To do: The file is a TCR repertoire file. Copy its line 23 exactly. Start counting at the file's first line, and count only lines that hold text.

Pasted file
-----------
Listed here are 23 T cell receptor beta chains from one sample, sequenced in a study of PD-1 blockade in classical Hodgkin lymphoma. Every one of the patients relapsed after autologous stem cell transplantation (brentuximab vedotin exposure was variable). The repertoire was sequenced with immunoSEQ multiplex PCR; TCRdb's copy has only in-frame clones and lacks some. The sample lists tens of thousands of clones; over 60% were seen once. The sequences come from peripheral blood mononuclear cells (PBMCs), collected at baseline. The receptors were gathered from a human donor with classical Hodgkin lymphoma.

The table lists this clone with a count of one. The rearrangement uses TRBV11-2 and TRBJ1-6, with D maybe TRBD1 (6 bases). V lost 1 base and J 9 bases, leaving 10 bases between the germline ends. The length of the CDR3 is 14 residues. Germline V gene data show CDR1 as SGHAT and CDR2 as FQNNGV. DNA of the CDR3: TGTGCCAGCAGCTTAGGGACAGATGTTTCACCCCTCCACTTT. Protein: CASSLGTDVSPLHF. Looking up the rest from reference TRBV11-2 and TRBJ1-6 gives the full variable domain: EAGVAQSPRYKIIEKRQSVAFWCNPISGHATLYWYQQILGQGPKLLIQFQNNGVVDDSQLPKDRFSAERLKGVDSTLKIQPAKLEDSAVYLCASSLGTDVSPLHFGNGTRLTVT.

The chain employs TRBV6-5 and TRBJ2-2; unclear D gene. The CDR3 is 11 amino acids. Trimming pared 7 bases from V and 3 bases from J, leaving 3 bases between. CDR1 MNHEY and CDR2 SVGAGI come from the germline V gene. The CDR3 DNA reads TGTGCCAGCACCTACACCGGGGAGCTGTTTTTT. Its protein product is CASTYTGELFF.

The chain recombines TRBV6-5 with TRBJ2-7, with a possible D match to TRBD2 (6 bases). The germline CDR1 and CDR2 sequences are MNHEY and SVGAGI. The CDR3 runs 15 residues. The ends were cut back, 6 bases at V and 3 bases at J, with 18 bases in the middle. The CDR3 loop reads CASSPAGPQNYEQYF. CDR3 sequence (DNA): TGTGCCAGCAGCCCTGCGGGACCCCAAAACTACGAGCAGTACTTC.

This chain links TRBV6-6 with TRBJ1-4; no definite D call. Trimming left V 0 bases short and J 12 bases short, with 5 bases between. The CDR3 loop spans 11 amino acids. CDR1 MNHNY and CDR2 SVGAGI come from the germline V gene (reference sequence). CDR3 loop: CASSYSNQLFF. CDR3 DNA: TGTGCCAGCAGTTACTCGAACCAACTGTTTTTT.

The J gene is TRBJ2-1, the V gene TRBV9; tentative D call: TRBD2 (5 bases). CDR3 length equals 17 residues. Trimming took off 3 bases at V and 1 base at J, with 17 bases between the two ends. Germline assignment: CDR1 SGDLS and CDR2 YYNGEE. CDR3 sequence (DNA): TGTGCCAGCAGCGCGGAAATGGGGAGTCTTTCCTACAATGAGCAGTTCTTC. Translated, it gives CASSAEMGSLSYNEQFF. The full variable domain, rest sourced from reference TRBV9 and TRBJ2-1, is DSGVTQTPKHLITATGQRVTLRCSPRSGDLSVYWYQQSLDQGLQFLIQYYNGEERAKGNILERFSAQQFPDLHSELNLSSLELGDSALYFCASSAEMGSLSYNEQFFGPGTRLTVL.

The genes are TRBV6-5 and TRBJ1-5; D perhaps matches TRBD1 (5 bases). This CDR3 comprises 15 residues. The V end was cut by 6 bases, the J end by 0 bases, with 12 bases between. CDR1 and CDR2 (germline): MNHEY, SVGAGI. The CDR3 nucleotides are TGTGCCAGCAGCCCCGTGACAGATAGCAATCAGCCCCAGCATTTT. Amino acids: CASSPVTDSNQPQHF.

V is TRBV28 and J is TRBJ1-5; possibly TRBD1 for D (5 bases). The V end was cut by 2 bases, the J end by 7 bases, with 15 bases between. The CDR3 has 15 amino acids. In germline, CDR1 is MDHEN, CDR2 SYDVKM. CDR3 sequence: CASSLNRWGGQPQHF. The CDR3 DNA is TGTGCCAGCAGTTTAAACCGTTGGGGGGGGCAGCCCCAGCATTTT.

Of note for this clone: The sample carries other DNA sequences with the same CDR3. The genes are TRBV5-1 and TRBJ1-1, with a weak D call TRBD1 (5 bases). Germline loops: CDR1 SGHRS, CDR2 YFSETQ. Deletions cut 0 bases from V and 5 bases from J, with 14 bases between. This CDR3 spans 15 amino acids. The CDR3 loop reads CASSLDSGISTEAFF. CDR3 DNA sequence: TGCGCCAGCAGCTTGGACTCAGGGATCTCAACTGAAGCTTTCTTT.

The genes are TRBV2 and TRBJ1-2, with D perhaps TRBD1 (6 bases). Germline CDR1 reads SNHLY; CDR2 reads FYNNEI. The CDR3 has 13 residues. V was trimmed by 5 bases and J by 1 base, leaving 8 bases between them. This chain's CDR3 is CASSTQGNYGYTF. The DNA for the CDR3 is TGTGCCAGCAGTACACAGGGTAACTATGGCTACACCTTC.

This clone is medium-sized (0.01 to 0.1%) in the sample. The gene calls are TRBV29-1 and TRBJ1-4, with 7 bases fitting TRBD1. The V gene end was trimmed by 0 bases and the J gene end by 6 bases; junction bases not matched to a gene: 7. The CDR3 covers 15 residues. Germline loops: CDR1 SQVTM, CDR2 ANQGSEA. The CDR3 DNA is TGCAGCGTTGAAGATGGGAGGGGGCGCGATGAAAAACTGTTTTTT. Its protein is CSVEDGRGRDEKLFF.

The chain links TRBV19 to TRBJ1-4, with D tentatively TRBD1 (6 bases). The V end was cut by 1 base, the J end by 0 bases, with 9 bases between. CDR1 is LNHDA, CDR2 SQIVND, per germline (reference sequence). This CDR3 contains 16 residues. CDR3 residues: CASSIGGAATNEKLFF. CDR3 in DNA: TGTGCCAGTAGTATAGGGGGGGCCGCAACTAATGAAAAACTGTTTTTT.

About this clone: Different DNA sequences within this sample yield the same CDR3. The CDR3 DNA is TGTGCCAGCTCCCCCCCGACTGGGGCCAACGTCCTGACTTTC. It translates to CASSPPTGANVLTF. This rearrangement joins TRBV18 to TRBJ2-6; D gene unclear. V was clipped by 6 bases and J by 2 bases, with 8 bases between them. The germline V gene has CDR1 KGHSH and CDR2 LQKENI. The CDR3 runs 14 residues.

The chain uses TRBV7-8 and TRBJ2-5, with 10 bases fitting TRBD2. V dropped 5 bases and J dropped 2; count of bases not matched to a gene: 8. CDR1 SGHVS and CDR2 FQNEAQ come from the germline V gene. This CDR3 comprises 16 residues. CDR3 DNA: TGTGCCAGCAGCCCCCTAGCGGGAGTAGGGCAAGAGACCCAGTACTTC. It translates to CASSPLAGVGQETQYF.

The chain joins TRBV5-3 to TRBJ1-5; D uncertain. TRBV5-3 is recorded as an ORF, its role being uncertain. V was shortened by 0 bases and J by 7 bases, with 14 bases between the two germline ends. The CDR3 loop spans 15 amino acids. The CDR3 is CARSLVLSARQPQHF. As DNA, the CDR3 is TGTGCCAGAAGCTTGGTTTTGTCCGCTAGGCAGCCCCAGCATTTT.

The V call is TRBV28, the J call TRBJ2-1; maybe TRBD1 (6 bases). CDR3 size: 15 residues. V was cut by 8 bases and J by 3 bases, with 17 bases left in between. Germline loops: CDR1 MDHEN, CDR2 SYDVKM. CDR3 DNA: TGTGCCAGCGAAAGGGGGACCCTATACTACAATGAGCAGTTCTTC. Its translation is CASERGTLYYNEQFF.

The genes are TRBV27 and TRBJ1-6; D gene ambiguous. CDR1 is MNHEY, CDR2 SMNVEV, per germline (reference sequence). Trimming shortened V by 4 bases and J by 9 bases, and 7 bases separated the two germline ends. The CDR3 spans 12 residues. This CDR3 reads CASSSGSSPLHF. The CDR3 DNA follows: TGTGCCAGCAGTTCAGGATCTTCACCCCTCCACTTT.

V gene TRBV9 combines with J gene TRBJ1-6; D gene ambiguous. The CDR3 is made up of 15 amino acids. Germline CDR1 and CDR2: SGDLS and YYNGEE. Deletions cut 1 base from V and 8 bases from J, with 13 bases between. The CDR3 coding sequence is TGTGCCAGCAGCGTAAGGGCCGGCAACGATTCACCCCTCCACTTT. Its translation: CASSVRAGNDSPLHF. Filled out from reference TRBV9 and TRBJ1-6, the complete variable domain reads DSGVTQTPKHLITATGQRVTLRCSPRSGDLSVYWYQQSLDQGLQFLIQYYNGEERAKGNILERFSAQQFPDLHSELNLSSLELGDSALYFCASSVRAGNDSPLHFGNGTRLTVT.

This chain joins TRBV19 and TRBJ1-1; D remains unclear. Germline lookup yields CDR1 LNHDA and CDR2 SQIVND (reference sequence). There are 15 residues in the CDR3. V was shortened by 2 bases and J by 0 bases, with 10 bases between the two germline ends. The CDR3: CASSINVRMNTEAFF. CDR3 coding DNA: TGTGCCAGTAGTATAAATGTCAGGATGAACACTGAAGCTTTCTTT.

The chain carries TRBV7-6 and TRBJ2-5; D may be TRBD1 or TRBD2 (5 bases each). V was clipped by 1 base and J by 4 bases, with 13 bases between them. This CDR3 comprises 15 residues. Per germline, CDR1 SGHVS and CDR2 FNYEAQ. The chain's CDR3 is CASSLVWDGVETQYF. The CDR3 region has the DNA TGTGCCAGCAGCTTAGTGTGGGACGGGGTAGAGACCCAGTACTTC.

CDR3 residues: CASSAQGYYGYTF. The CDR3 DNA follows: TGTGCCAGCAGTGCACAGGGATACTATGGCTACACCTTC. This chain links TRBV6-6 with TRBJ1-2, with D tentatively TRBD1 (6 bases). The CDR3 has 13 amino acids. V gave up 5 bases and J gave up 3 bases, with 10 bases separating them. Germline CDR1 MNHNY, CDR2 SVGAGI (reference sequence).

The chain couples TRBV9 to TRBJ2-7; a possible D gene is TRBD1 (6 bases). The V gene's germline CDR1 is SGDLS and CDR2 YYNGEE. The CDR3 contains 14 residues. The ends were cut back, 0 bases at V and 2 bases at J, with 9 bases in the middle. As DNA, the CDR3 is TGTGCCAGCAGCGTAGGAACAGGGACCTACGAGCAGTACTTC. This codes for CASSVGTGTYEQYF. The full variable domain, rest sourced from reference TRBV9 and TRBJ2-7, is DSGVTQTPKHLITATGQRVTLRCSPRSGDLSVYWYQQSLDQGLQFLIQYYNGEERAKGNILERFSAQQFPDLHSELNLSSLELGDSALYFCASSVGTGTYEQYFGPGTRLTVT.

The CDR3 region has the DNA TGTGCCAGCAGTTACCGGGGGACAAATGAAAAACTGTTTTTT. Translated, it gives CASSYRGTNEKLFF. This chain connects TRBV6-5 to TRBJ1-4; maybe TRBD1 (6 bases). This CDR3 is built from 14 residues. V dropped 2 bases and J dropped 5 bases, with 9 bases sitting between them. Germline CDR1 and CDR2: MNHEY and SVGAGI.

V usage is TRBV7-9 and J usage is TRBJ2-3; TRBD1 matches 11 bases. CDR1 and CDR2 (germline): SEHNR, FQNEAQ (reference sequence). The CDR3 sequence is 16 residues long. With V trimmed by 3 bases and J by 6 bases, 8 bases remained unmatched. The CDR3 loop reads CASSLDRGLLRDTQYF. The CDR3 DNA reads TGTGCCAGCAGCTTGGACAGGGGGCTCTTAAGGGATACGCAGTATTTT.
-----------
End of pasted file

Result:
The CDR3 region has the DNA TGTGCCAGCAGTTACCGGGGGACAAATGAAAAACTGTTTTTT. Translated, it gives CASSYRGTNEKLFF. This chain connects TRBV6-5 to TRBJ1-4; maybe TRBD1 (6 bases). This CDR3 is built from 14 residues. V dropped 2 bases and J dropped 5 bases, with 9 bases sitting between them. Germline CDR1 and CDR2: MNHEY and SVGAGI.